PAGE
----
“This high admission fee can bring hardship to and force parents to make tough choices including considering other schools even when the model colleges and upgraded colleges are their preferred choice.

“Any policy that allows a child’s future to be bartered on the basis of ability to afford an admission fee is inhuman and not fit for any society.”

Questioning the state government’s decision to make entrance into secondary schools more expensive than that of tertiary institutions, the spokesperson, West zone of the National Association of Nigerian Students (NANS), Olatinwo Jeremiah; “The proposed N10,000 test fee is enough to pay for UTME and Post-UTME test fees combined. Though we acknowledge the reforms in the education sector in the state, but NANS frowns at the exorbitant charge being proposed for entrance fees into junior secondary schools in the state.”

Parents were not left out as they also called for the reversal of the high fees.

For Mrs. Joy Obika, whose two children are in a public school while hoping to enrol the third, said “It does not make sense, why is it then free education if we are being extorted from the very beginning. This is another scheme to rip of the masses, and I would rather patronise the affordable private schools than be ripped off.”

Saying he has never trusted the free education policy of government, a parent, Mr. Wale Ojo, said “I have never trusted the free education policy of government because we still pay for the education through buying of books, paying entrance exam fees and all sorts of funny charges. It is not fair at all because if parents that send their children to public schools had the financial wherewithal, they would enrol their wards in private schools.”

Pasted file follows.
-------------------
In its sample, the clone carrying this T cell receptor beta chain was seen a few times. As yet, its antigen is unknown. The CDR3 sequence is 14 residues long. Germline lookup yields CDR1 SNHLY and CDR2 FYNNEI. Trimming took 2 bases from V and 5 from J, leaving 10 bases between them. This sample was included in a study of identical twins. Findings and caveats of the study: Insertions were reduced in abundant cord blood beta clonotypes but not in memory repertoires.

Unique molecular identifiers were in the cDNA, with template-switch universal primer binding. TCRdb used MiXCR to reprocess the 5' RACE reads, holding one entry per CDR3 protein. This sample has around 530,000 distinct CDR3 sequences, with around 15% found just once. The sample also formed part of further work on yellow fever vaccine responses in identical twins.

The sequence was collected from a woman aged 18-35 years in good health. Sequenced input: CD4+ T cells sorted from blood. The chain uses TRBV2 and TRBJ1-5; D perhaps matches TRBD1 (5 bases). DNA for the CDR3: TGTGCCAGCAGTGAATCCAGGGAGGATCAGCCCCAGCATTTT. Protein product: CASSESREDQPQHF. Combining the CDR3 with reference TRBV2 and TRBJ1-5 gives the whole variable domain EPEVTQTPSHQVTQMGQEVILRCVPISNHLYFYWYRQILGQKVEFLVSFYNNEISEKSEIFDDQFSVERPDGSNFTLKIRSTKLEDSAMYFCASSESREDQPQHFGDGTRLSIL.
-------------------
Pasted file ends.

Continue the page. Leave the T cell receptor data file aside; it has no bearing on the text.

Academic welfare

But Mr. Celestine Terna, whose child is in one of the state secondary schools, said “The amount is a small price to pay since the entire six years of the child’s education would be free. Why will I not pay it as a small contribution to my child’s academic welfare? I believe it is the cost of running those exams that has caused the need for fees. You know the exams are for all comers and the materials could be an issue.”

Defending the N10,000 fees attached to the entrance examination, the Public Relations Officer, Lagos State Ministry of Education, Mr Jide Lawal, said the money was for administrative charges for external examinations and not for the pilot CBT as claimed by some people.

“Our attention has been drawn to the objections of both the Education Rights Campaign, ERC, and the Muslim Students Society of Nigeria (MSSN) to the amount charged for the screening test.

“We wish to state categorically that the payment of N10, 000 for the screening tests is not a new thing as that has always been the practice for the past years.

“Hence, one begins to question the motive behind the objections of the two groups.

“It is pertinent to point out that the fee cannot in any way bring hardships to parents as the screening tests into model college and upgraded colleges are for parents who wish to have their children and wards in boarding schools.”